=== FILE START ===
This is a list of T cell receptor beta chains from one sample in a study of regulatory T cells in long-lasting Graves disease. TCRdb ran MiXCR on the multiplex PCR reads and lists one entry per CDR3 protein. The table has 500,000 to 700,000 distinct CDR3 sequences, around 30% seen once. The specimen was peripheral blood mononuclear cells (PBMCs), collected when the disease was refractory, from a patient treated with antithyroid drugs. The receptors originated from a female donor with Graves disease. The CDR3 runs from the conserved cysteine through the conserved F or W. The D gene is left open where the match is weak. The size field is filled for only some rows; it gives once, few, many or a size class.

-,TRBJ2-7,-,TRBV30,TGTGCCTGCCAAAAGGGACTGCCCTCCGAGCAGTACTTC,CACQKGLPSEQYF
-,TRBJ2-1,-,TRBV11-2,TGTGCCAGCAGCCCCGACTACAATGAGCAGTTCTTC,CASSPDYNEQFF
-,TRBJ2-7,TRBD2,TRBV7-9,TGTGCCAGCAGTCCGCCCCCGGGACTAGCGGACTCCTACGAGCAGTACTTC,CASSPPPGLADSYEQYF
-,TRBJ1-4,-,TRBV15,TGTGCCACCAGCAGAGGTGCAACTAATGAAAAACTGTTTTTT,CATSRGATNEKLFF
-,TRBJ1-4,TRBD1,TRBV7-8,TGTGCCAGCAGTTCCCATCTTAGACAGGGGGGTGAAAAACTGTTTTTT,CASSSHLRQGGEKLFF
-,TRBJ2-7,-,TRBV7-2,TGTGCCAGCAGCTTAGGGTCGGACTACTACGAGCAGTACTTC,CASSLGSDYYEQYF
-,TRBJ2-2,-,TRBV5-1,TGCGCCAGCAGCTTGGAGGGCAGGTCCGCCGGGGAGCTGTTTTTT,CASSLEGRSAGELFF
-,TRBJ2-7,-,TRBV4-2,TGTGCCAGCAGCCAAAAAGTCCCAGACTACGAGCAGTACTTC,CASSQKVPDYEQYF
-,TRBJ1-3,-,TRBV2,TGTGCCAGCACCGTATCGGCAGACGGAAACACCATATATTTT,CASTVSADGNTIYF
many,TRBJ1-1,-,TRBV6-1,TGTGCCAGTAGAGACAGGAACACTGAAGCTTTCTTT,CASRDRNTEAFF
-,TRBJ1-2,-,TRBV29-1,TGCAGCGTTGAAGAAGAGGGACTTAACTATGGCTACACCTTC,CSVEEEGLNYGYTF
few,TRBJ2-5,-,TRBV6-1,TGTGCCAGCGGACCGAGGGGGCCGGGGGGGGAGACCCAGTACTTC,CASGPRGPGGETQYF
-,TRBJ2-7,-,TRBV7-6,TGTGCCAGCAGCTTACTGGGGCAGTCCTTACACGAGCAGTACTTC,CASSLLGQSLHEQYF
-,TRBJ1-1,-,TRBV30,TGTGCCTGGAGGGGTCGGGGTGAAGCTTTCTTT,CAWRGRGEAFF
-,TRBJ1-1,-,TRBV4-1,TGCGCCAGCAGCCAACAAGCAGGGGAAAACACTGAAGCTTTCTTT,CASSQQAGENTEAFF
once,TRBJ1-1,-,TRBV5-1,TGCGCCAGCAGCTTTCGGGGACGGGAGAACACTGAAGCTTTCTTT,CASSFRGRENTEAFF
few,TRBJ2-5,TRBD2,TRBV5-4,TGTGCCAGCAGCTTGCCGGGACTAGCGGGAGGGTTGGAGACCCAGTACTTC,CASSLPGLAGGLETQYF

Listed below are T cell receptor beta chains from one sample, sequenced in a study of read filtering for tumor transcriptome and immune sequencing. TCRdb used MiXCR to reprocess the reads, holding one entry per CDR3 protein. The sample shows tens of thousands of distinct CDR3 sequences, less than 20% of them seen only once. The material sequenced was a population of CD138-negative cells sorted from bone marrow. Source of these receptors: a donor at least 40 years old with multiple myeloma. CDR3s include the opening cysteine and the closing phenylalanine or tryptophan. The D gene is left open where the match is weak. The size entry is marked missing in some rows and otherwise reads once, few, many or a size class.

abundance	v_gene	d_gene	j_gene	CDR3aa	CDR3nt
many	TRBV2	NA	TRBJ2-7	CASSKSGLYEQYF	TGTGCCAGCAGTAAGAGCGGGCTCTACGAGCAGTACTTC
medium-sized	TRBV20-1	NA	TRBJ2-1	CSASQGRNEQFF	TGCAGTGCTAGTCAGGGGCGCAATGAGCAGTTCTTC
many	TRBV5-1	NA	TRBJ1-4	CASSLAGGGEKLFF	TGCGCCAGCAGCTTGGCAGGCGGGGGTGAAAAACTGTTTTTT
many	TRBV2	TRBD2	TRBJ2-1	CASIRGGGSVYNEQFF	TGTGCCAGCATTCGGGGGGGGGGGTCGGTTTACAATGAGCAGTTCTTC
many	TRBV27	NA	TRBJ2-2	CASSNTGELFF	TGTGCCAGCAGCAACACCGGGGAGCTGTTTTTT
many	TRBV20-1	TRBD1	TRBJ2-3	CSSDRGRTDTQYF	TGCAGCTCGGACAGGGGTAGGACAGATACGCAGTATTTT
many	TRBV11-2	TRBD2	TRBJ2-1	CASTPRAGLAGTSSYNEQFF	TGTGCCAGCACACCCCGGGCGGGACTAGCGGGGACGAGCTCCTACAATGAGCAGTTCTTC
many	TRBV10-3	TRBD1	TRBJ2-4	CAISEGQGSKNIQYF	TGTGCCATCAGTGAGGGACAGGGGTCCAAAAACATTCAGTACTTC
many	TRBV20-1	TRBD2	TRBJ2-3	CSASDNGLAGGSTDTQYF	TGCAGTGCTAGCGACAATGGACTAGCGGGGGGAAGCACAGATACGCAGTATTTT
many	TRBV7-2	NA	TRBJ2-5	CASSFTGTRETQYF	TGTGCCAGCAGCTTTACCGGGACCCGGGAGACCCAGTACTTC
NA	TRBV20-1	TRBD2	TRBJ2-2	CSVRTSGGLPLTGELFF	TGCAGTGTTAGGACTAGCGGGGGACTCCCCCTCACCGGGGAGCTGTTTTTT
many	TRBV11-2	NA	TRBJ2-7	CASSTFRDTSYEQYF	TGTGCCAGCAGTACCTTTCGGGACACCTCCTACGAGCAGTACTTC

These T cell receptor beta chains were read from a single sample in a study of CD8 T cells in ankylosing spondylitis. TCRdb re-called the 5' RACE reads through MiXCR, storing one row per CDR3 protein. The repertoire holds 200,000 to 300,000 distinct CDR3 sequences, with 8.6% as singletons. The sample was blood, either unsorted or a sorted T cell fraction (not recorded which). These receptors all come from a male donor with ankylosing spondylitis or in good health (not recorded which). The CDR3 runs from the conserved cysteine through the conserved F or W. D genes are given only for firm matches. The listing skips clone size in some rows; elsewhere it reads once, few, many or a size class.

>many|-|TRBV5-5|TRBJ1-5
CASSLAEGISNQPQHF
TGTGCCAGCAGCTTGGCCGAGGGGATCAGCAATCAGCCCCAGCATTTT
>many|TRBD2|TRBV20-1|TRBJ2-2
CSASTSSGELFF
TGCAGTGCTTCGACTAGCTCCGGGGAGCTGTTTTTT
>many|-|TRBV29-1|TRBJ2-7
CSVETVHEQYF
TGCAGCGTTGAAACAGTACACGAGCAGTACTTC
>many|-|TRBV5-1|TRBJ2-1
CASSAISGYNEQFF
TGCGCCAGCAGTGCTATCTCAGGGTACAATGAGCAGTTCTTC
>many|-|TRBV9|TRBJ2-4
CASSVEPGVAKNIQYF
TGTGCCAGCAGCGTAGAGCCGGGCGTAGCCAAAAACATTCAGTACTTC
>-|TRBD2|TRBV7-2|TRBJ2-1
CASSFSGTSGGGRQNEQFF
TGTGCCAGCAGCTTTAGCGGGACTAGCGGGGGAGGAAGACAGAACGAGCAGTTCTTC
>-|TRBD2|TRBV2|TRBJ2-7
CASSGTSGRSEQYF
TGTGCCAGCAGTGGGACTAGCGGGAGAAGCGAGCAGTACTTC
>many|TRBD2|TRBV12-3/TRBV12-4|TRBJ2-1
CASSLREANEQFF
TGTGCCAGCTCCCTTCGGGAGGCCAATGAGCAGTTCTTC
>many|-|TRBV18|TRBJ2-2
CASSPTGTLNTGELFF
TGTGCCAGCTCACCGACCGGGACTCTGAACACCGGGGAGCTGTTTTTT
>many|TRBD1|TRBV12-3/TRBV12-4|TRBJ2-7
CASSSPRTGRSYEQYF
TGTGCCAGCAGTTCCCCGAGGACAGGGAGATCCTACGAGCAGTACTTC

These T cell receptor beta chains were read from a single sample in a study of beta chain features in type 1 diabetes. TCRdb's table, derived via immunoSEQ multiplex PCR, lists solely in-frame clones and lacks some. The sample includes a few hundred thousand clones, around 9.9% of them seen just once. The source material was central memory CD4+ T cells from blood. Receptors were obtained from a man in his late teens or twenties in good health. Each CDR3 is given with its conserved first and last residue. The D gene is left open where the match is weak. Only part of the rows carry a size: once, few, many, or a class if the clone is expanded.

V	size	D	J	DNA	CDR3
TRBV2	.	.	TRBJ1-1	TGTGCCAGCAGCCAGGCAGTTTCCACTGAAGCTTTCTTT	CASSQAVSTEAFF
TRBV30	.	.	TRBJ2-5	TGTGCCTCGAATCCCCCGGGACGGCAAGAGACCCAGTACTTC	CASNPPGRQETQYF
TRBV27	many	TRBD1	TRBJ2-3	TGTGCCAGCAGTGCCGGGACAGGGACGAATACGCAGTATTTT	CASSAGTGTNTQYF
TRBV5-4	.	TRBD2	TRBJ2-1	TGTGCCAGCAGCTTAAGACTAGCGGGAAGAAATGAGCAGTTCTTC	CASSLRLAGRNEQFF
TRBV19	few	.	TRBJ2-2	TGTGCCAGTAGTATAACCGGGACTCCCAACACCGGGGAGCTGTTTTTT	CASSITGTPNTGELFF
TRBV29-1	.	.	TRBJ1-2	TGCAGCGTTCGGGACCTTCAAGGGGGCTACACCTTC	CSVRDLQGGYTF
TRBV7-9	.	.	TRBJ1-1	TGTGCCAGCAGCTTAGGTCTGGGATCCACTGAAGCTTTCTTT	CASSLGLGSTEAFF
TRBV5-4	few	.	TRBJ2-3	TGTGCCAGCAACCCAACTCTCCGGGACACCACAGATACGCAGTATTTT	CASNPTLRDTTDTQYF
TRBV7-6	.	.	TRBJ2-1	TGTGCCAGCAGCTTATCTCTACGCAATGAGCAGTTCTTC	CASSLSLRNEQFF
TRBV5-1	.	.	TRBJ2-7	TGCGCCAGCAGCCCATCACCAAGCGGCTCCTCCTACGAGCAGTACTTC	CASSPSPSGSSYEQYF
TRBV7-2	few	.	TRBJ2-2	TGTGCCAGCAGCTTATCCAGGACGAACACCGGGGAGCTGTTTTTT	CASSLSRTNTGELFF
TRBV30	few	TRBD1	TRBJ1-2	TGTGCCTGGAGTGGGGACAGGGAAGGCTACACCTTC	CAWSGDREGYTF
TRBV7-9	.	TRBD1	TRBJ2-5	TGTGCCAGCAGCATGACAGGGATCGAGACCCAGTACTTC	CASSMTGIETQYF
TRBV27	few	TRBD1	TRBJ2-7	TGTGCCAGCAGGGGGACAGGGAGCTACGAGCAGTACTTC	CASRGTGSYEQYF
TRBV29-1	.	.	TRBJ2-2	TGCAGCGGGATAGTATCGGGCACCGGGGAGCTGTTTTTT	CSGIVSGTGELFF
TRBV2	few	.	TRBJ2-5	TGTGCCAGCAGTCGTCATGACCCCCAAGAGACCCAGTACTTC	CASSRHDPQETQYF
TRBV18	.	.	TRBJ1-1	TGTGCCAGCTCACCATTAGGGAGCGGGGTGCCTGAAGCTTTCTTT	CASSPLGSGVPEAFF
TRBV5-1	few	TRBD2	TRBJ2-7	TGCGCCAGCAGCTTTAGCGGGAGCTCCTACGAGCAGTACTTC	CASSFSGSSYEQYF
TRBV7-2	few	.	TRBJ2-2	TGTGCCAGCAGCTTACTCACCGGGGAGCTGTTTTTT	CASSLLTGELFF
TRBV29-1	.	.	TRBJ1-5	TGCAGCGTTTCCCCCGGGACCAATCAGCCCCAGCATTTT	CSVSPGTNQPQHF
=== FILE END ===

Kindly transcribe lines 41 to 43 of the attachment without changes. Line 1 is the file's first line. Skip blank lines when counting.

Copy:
CSVETVHEQYF
TGCAGCGTTGAAACAGTACACGAGCAGTACTTC
>many|-|TRBV5-1|TRBJ2-1